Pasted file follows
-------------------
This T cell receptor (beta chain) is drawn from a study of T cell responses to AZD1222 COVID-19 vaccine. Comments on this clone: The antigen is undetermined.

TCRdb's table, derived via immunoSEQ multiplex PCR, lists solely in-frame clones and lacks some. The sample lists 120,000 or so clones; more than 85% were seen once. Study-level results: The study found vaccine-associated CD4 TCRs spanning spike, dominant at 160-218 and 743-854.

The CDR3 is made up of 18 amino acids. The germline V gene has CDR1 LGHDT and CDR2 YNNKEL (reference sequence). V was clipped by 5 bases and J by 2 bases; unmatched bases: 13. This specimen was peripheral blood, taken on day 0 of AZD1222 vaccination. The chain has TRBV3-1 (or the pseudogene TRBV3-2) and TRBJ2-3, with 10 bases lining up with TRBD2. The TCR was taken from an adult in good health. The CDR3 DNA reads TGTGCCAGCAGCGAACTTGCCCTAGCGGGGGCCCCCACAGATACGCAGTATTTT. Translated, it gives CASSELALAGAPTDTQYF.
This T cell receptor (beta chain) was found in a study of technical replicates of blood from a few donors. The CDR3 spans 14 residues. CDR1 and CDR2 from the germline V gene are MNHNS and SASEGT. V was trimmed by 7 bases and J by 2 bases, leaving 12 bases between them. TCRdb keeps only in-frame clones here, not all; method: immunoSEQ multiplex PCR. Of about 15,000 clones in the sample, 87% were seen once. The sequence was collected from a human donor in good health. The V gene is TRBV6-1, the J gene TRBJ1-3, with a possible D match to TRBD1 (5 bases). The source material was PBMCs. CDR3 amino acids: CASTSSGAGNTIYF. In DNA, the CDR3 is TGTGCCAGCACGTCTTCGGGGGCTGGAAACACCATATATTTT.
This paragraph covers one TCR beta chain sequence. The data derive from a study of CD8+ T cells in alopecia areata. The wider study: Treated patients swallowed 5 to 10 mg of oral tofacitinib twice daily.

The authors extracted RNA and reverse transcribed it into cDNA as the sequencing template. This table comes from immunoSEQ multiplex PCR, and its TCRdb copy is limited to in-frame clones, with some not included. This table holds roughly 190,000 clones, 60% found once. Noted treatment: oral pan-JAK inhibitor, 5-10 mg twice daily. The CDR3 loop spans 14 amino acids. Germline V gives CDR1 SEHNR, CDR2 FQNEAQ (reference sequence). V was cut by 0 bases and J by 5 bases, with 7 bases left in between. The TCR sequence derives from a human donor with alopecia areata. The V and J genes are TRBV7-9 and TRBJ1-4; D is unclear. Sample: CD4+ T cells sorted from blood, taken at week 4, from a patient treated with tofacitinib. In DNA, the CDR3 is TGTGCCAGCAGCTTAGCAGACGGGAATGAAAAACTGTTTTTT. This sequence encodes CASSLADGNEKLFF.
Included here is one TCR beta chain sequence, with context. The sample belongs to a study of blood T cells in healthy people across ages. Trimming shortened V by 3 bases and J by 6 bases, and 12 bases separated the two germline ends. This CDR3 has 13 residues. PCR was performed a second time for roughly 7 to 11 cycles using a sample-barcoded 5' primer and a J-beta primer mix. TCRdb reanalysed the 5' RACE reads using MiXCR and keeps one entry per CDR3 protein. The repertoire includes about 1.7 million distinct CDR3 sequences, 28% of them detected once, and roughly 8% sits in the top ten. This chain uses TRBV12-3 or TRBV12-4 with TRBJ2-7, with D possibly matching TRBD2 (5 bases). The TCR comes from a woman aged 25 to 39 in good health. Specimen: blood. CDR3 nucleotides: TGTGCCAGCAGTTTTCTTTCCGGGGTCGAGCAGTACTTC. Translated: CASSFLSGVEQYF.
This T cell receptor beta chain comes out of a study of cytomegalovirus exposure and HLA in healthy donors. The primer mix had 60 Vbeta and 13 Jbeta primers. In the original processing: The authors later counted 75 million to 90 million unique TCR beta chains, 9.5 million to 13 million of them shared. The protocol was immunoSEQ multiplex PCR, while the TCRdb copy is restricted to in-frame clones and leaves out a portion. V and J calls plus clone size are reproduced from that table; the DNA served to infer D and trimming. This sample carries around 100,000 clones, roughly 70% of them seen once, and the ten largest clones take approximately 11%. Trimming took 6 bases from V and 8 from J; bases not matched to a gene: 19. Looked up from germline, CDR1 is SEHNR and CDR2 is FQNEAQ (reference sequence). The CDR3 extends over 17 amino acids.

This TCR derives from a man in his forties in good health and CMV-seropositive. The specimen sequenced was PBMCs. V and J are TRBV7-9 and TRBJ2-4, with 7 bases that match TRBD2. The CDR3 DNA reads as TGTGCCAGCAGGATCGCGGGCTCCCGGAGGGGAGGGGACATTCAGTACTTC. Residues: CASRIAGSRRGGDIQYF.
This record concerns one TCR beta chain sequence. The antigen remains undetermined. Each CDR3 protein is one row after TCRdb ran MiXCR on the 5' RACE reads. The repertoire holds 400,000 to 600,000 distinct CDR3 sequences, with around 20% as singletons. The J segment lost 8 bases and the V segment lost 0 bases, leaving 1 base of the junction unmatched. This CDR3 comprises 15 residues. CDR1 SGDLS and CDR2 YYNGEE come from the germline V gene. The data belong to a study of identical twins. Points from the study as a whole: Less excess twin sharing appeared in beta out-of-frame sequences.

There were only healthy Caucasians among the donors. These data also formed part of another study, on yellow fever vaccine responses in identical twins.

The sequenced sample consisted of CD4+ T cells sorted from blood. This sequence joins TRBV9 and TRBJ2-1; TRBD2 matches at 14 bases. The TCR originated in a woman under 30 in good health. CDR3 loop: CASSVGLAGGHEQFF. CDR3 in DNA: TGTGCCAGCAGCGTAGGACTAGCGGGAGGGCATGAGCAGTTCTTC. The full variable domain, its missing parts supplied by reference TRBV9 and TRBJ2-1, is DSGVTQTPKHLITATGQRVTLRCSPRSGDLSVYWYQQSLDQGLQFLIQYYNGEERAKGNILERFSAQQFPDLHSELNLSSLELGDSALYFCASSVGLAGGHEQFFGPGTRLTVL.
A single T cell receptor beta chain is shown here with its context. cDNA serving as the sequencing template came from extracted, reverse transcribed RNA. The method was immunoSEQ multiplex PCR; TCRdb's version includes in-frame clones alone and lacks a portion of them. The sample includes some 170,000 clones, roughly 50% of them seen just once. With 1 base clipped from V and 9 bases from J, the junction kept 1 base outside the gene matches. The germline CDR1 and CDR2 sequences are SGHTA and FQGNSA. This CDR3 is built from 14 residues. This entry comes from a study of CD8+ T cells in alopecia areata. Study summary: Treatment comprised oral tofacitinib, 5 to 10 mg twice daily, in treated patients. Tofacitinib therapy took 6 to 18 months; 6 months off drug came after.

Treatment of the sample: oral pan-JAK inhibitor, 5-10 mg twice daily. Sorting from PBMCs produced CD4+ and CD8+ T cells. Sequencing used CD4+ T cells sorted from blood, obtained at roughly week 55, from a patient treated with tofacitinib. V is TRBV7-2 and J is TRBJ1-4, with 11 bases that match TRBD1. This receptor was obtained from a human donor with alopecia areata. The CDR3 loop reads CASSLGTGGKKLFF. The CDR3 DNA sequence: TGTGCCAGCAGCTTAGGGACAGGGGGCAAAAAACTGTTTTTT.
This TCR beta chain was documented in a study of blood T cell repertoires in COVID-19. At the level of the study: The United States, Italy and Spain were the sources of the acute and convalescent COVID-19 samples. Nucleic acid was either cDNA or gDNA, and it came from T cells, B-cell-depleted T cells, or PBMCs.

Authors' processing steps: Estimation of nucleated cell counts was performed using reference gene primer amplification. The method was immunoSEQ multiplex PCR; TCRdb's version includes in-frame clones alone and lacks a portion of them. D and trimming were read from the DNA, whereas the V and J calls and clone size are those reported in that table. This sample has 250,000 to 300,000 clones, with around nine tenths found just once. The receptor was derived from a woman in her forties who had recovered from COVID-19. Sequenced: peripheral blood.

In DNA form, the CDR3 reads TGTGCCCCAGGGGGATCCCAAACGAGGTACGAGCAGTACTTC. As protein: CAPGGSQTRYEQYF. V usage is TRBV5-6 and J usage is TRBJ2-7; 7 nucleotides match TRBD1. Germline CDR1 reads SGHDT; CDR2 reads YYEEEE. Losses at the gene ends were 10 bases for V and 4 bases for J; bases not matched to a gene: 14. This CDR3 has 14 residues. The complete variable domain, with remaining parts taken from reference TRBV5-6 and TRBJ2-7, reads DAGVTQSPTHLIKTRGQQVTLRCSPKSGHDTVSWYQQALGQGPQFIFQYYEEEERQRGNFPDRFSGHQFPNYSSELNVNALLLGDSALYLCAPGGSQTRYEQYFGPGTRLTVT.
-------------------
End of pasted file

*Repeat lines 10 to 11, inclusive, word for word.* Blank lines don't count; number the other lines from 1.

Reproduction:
This record concerns one TCR beta chain sequence. The antigen remains undetermined. Each CDR3 protein is one row after TCRdb ran MiXCR on the 5' RACE reads. The repertoire holds 400,000 to 600,000 distinct CDR3 sequences, with around 20% as singletons. The J segment lost 8 bases and the V segment lost 0 bases, leaving 1 base of the junction unmatched. This CDR3 comprises 15 residues. CDR1 SGDLS and CDR2 YYNGEE come from the germline V gene. The data belong to a study of identical twins. Points from the study as a whole: Less excess twin sharing appeared in beta out-of-frame sequences.

There were only healthy Caucasians among the donors. These data also formed part of another study, on yellow fever vaccine responses in identical twins.